Christians in Holy Land, Mideast celebrate Easter

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  • killpack Sandy, UT
    April 2, 2013 2:58 p.m.

    Craig Clark,

    I believe your comments to be a fair representation. Thank you for not insulting my faith, as the first commenter did, or for accusing me of being insulting when I wasn't, as the second commenter did.

  • Craig Clark Boulder, CO
    April 2, 2013 9:58 a.m.

    In Catholicism, Christmas is among a dozen or so feasts designated "holy days of obligation" for which a Catholic is obliged to attend Mass. The list varies between the Greek and Latin Rite traditions and sometimes between countries. The Protestant tradition effectively abandoned the practice of such observances. Puritans in England actually tried to suppress the celebration of Christmas by legal means.

    Mormons celebrate Christmas and Easter but there is no requirement to do so, just as there is no prohibition against observing Good Friday if one chooses to do so. But if a Mormon in Sunday School class suggested that Mormons observe Passover, some fellow ward members might wonder if he was some kind of a nut.

    Live and let live. I believe that respecting different religious traditions is implicit in Jesus' injunction to judge not.

  • killpack Sandy, UT
    April 1, 2013 9:25 p.m.


    In what way did I insult other Christians? I was defending my own faith, which was under attack. I wasn't attacking someone else's. I know that Catholics, Orthodox Christians and many others observe weekly mass. I NEVER said they didn't. I was simply defending my own faith, not insulting someone else's. I observe some non-Biblical, pagan flavored 'Christian' traditions like Christmas and Easter. But even if I didn't observe ANY such non-Biblical traditions, that does not make me less of a Christian. I attend the Mormon equivalent of Mass every Sunday, in remembrance of the Crucified Lord. And that was my point. If you follow the BIBLICAL mandate to weekly remember the Lord and the terrible price He paid, and in reality if you remember Him ALWAYS, that is what makes a true Christian. There is no such mandate to observe things like Christmas, Easter, Lent, Good Friday, etc. So how does my non-observance of such make me less Christian?

  • Craig Clark Boulder, CO
    April 1, 2013 11:31 a.m.

    Christianity's holy days are appropriated pagan feasts that were given a Christian makeover. The Biblical proscribed days of observance celebrated by Jews were never incorporated into Christian observance. Early Christianity did celebrate Passover. But the Christian break away from Biblical law became so strong that not even the Feast of Pentecost was held onto despite its coinciding with a significant event in Christian history.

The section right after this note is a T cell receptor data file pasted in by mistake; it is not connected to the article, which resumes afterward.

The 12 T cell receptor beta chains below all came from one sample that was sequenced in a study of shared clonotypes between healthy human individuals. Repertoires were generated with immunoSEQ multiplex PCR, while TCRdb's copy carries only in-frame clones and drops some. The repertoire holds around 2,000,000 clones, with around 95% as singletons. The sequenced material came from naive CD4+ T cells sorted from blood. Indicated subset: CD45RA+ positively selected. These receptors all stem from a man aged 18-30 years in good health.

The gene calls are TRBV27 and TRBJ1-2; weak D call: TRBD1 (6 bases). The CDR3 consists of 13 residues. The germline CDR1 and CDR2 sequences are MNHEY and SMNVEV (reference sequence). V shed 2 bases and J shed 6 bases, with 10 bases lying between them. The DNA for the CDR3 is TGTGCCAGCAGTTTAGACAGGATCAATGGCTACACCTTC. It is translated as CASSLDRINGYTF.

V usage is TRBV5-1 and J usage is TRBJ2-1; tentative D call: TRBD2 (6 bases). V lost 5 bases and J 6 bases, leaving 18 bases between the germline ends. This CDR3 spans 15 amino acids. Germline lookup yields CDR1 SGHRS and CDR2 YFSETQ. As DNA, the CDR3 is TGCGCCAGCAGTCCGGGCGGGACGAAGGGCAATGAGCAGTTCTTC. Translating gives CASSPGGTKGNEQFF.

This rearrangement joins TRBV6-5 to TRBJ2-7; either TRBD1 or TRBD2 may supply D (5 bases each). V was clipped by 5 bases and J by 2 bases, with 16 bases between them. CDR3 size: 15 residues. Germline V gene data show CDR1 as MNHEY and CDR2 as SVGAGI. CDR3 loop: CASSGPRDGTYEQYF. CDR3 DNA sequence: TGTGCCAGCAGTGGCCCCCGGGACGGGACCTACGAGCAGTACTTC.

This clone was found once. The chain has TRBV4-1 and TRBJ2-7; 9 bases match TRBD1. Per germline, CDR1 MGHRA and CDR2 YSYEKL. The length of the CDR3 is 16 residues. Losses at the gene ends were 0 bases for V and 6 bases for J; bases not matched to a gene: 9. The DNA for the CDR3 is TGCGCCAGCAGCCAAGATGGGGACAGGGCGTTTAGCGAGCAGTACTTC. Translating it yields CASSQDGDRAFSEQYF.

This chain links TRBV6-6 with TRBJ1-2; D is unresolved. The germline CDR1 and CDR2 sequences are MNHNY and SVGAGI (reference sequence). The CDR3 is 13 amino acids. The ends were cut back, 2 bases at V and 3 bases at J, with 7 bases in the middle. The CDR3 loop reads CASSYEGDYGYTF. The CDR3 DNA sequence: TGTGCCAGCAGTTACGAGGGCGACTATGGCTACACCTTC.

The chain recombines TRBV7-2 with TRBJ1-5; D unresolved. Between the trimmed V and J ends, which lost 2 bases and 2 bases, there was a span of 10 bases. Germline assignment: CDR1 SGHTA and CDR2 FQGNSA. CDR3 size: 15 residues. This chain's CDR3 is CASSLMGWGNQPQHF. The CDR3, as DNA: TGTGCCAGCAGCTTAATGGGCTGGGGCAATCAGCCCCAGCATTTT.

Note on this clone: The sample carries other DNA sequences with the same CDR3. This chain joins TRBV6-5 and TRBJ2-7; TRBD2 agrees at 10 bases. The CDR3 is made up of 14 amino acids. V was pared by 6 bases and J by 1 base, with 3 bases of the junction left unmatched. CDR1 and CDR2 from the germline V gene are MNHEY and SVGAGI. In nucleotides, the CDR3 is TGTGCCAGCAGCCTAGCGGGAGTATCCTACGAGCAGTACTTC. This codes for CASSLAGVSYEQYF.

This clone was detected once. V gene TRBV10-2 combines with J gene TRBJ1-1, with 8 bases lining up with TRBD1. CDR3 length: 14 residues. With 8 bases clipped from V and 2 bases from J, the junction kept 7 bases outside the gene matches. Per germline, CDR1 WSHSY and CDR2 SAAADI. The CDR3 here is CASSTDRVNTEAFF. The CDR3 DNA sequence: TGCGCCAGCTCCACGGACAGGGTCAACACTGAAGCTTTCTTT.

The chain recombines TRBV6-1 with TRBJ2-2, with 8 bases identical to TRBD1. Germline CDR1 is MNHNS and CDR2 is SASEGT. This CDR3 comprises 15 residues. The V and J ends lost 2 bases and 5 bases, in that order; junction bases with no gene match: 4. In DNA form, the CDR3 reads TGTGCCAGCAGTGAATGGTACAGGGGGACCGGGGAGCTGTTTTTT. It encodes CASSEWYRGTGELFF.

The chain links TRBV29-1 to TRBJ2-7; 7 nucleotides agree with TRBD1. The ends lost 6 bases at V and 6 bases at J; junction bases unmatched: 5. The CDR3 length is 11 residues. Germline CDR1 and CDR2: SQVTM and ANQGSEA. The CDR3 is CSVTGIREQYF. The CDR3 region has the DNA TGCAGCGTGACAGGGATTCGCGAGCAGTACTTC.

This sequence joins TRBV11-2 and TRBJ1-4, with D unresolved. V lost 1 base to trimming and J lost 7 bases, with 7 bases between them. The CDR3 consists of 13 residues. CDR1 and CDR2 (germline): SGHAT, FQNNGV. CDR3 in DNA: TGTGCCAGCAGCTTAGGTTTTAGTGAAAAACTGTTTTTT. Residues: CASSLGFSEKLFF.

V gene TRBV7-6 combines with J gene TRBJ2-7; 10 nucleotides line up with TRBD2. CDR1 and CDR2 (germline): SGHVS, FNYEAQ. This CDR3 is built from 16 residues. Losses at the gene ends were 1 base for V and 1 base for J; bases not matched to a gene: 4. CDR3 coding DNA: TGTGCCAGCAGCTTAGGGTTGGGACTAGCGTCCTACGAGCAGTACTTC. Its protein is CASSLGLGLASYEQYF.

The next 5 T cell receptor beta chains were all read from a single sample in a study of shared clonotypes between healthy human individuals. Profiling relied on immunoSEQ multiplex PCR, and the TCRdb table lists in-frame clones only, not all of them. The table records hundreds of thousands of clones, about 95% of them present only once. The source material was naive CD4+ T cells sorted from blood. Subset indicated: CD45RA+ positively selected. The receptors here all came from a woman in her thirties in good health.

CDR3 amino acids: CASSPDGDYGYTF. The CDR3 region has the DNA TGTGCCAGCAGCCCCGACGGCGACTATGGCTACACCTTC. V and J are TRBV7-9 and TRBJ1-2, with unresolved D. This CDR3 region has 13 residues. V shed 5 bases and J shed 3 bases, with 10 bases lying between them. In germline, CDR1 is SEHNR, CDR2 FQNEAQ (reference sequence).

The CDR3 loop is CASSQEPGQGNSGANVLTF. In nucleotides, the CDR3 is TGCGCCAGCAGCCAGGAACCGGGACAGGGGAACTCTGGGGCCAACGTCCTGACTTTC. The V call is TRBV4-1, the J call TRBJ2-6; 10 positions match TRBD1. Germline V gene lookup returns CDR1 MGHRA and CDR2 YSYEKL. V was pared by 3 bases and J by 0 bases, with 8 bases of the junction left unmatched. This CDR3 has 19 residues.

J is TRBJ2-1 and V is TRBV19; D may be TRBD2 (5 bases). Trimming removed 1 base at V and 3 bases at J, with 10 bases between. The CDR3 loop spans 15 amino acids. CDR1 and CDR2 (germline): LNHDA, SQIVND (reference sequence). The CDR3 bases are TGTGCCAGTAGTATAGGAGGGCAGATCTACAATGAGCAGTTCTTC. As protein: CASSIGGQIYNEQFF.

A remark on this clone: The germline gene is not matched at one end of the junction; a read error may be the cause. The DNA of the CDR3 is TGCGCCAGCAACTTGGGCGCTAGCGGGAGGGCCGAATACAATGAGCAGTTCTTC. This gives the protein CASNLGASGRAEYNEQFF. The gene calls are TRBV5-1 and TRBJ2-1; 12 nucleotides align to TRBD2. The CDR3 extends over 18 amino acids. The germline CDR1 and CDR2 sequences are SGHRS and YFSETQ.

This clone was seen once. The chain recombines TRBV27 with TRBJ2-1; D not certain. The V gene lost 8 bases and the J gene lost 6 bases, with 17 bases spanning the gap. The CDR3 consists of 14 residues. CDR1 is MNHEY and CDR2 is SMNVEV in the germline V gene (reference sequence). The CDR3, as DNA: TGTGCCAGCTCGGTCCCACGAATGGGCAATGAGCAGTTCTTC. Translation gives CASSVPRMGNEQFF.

• freedomfighter Provo, UT
    March 31, 2013 8:11 p.m.

    What is with the insult to other Christians? According to your logic we shouldn't celebrate any Christian holidays (Easter and Christmas included) because we should be thinking of him "always." You obviously don't know many Catholics or Orthodox, as devout ones believe Mass is a weekly requirement, not "a once yearly" thing. They have also held sacraments (the eucharist) habitually since (they argue) the very beginnings of Christianity.

    And please, do tell me, how ON EARTH Palm Sunday, Holy Thursday, Good Friday, and Holy Saturday are pagan holidays while Easter is not?

  • killpack Sandy, UT
    March 31, 2013 3:08 p.m.

    Breakfast of Champions,

    As a Mormon who believes in The Bible, I strongly disagree with your comment. The Holy Scriptures, such as The Bible, are the ONLY source of true Christianity. Pagan flavored holidays, while effective at drawing some individuals' attention to The Lord, are neither Biblical nor do they require my observance. A true Christian thinks about Christ, and the unimaginable price He paid for our sins, ALWAYS. At the very least, they should pay their respects and observe a WEEKLY communion, not a once yearly, weeklong holiday. Mormons have held Sacrament services, EVERY SUNDAY, in memory of the Crucified Son of God, since 1830. I don't mean to sound insulting, but I totally fail to grasp how that could in any way be perceived as un-Christian.

  • Breakfast of Champions Provo, UT
    March 31, 2013 12:08 p.m.

    Mormons have really got to start some movement to encourage people to celebrate ALL of Holy Week, not just Easter. It confounds me to no end that we don't observe all of what's considered the most important week in Christianity,and then cry when people think we're not Christian! It would be nice not to have to go to a Catholic or Orthodox church during Good Friday to get any sort of mention of the day. And don't say the old "we like to focus on the resurrection, not the crucifixion" argument. That's almost blasphemous. Both are equally important. Both are central to Christianity.